4 Tips for growing out a short haircut

About a year and a half ago, I cut off all of my hair, Ginnifer Goodwin-style. I loved it! I wore huge earrings, did up my eye make-up and was repeatedly told how much more the cut brought out my facial features. If anyone out there is still on the fence about taking the leap, I would definitely recommend it.

But now I’m ready for another change, so I’m beginning the painful journey back to long hair (Britney made it look so easy!). It’s not a fun path, but I have the end goal in mind: blunt bangs with long layers, Katniss braids and Kardashian curls.

There are things that can make this journey a little easier though, and these personally-tried-and-tested tips will work for you just as they have for me:

  1. This first tip is no secret, but everyone takes it for granted: HEALTHY HAIR GROWS FASTER! Weak, brittle hair breaks off, preventing growth, and with only ½” per month, someone growing out their hair can’t risk any setbacks! So only shampoo when you really need it, deep condition once a week and…
  2. Lay off the chemicals and heat. When you make the decision to grow things out, also commit to all-over-color. I’m not saying lay off coloring altogether, but all-over-color is much more forgiving between touch-ups than highlights are. You can also try Aveda’s color shampoos and conditioners to brighten up things in the interims. And give yourself a break from the hair dryer and straightener by taking the weekends off. If you can’t manage this, at least remember a heat protectant beforehand.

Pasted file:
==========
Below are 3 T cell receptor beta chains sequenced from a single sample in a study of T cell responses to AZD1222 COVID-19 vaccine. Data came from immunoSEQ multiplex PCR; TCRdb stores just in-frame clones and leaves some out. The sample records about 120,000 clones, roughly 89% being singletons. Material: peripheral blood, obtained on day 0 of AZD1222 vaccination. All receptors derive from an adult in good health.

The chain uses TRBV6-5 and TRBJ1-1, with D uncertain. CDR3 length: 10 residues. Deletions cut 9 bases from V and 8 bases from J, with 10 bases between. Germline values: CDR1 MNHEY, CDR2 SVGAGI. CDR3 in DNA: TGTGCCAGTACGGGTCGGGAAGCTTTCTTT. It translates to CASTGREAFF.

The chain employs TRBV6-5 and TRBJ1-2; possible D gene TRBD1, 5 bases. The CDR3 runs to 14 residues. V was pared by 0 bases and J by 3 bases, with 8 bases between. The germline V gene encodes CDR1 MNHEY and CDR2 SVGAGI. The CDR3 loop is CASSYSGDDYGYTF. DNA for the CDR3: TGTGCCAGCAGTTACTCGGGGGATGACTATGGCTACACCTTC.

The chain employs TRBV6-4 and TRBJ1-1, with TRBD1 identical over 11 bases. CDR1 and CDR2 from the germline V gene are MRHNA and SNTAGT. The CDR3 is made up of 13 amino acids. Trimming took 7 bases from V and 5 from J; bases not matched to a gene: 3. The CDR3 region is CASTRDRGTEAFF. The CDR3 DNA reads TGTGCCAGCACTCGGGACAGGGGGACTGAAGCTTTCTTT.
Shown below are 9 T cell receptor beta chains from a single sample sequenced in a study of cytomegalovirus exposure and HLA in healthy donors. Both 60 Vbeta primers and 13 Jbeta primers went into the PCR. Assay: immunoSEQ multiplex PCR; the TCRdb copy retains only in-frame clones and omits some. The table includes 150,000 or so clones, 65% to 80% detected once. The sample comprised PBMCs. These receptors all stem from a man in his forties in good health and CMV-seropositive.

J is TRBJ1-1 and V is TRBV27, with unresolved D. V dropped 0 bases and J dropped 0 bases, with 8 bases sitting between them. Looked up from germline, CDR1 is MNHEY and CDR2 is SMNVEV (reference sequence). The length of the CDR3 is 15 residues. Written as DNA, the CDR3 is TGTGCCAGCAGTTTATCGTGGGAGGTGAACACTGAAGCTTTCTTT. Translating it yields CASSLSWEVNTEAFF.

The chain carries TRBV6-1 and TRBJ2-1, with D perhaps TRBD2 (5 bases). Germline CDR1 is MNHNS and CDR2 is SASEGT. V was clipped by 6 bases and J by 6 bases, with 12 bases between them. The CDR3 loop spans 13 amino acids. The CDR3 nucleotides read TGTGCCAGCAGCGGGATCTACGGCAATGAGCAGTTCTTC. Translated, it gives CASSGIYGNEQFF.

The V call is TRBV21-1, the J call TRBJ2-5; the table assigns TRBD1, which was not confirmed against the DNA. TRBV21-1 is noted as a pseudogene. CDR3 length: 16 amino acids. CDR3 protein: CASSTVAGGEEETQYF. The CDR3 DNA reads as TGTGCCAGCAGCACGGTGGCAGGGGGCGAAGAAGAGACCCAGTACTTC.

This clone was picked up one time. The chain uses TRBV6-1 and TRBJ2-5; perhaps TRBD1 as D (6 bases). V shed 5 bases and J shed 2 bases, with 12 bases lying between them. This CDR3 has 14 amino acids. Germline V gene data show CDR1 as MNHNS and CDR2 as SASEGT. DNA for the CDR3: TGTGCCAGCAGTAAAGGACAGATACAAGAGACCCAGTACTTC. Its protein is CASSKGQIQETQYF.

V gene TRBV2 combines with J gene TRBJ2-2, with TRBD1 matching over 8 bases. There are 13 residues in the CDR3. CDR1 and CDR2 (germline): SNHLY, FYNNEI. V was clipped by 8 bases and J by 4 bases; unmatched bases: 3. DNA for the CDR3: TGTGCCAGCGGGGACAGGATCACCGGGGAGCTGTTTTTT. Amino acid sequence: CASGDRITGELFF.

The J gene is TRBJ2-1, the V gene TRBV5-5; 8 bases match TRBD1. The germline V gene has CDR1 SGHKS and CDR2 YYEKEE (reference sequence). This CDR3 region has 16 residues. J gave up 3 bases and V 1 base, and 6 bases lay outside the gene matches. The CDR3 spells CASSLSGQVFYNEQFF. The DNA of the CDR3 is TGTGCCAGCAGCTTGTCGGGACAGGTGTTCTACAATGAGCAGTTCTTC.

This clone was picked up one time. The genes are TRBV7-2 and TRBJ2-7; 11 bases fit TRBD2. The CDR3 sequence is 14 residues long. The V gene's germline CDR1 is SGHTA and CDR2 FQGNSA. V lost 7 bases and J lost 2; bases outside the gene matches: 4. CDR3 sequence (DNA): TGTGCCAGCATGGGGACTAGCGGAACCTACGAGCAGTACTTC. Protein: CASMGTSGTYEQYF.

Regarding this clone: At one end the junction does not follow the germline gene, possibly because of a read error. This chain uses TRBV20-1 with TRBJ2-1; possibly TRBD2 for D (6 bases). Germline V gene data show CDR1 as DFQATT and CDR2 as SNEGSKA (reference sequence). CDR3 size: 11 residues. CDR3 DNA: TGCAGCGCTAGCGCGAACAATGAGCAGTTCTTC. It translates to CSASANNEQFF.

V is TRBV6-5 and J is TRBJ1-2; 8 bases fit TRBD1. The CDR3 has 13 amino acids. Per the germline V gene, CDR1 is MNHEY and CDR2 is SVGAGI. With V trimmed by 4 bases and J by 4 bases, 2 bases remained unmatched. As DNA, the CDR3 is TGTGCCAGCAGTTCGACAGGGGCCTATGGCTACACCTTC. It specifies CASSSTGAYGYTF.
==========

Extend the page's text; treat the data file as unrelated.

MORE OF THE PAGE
3. Get regular trims to keep your locks looking sleek and smooth. Split ends look as rough as they feel, so keep up trims every 6-8 weeks.
  4. ACCESSORIZE! Remember those huge earrings and crazy eye make-up I mentioned? Those were accessories for my short hair days. These days, I’ve (mostly) swapped those for feminine barrettes, huge and sometimes-glittery headbands, flowers, bobby pins, head scarves… everything I can get my hands – and hair – on.
  5. Tell your stylist about your plan. They can help you make a plan for future cuts to keep you out of soccer-mom-cut territory and provide moral support when you’re begging them to just chop it off again (been there, done that).

Your turn: Have you grown your hair out and lived to tell the tale? Share your secrets with us by leaving a comment. 

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